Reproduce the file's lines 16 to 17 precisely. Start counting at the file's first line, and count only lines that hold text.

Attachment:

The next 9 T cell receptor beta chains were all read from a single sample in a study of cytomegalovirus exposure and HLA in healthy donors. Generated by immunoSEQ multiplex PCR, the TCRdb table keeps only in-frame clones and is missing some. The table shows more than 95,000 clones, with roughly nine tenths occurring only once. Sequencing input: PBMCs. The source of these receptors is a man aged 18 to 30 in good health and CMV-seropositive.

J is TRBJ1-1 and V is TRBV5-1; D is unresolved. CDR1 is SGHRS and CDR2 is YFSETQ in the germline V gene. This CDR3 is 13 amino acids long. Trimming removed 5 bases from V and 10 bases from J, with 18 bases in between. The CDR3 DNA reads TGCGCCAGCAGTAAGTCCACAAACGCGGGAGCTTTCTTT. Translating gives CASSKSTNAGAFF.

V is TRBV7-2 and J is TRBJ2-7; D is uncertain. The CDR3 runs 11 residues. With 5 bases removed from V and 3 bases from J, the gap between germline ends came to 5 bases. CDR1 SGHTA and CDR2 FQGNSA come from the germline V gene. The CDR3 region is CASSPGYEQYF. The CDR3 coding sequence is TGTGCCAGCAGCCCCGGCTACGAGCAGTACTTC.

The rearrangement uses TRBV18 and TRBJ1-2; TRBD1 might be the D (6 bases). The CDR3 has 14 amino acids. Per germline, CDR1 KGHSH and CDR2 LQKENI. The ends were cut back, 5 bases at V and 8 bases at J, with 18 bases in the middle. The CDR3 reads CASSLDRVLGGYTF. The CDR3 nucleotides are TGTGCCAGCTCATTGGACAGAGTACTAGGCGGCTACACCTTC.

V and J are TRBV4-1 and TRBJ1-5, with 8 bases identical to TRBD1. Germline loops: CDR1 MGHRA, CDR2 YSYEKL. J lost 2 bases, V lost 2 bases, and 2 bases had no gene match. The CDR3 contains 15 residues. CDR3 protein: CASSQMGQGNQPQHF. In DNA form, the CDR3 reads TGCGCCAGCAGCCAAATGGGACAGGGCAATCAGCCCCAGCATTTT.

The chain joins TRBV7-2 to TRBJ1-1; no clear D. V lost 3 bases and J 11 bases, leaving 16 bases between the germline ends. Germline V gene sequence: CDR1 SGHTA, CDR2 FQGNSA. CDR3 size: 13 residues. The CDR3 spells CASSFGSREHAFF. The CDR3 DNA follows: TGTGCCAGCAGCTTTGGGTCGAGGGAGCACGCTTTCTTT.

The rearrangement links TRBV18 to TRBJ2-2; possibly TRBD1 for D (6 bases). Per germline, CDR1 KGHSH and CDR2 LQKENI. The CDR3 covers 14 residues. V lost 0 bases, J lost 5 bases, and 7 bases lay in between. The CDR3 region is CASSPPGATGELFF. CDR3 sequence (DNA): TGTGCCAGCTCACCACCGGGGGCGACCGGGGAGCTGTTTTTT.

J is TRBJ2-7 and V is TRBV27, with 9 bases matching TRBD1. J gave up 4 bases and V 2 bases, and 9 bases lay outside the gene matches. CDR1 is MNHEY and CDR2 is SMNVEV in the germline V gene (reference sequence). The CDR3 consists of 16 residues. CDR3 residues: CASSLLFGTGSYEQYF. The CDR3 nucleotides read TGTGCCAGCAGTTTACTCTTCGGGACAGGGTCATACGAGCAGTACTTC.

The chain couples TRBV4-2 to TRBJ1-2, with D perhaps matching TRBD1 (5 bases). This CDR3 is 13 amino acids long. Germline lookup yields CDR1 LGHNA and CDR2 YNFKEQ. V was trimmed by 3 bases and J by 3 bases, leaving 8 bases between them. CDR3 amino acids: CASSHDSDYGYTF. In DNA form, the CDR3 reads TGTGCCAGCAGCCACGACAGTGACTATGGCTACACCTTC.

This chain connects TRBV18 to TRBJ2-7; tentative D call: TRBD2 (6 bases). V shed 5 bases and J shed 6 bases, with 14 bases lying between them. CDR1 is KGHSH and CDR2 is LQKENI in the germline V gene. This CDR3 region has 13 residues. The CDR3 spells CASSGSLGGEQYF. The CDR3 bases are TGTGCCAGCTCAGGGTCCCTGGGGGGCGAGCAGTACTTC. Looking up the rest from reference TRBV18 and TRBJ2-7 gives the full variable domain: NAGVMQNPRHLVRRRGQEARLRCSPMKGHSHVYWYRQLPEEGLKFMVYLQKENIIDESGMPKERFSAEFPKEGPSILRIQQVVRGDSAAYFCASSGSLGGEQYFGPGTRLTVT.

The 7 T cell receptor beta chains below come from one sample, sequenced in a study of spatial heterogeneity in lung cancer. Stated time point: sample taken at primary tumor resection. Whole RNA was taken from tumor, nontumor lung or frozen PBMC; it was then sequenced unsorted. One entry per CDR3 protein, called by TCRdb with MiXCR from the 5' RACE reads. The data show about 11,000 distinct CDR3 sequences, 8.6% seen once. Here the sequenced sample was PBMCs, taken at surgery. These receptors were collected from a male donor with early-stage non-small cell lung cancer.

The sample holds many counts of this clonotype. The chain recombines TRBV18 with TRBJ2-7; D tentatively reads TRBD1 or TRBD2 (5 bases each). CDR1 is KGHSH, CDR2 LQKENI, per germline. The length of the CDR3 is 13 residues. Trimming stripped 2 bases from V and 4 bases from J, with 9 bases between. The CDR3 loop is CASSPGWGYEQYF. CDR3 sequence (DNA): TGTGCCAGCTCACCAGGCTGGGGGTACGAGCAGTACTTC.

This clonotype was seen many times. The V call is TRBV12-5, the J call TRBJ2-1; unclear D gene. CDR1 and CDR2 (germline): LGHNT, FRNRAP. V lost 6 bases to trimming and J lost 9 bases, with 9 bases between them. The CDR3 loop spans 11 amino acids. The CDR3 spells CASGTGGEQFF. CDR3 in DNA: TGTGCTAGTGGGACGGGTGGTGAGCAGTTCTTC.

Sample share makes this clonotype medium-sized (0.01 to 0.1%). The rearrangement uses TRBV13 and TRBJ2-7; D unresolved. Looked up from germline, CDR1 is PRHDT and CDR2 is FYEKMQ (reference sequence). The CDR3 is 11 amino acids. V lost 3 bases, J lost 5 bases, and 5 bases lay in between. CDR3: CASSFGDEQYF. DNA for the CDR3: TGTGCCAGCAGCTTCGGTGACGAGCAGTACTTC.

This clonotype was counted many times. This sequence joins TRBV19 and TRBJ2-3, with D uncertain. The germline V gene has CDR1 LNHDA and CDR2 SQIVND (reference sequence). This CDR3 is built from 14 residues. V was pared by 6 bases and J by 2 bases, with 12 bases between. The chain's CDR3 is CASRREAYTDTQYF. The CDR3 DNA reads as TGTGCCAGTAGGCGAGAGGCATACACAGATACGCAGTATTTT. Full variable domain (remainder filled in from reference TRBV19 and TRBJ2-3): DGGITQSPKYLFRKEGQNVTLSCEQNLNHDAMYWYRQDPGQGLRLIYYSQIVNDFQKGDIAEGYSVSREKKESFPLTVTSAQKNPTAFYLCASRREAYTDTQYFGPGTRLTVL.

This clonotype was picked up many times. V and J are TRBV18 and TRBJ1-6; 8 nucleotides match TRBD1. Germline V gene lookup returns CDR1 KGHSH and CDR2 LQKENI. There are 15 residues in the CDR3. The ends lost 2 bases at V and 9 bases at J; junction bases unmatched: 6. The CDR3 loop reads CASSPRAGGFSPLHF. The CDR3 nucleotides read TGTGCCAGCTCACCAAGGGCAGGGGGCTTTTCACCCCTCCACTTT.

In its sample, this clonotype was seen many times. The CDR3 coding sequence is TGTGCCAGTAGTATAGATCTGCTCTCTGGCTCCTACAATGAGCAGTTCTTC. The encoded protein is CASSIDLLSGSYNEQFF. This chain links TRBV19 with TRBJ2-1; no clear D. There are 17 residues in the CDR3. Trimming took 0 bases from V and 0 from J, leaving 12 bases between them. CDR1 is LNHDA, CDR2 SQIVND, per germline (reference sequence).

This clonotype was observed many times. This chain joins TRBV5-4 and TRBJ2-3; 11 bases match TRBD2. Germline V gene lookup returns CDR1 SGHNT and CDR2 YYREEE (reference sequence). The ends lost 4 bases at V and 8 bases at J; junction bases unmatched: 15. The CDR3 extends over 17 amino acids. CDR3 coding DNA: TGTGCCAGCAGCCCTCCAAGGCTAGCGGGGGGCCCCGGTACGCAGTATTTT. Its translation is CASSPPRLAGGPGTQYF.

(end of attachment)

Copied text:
This clonotype was picked up many times. V and J are TRBV18 and TRBJ1-6; 8 nucleotides match TRBD1. Germline V gene lookup returns CDR1 KGHSH and CDR2 LQKENI. There are 15 residues in the CDR3. The ends lost 2 bases at V and 9 bases at J; junction bases unmatched: 6. The CDR3 loop reads CASSPRAGGFSPLHF. The CDR3 nucleotides read TGTGCCAGCTCACCAAGGGCAGGGGGCTTTTCACCCCTCCACTTT.

In its sample, this clonotype was seen many times. The CDR3 coding sequence is TGTGCCAGTAGTATAGATCTGCTCTCTGGCTCCTACAATGAGCAGTTCTTC. The encoded protein is CASSIDLLSGSYNEQFF. This chain links TRBV19 with TRBJ2-1; no clear D. There are 17 residues in the CDR3. Trimming took 0 bases from V and 0 from J, leaving 12 bases between them. CDR1 is LNHDA, CDR2 SQIVND, per germline (reference sequence).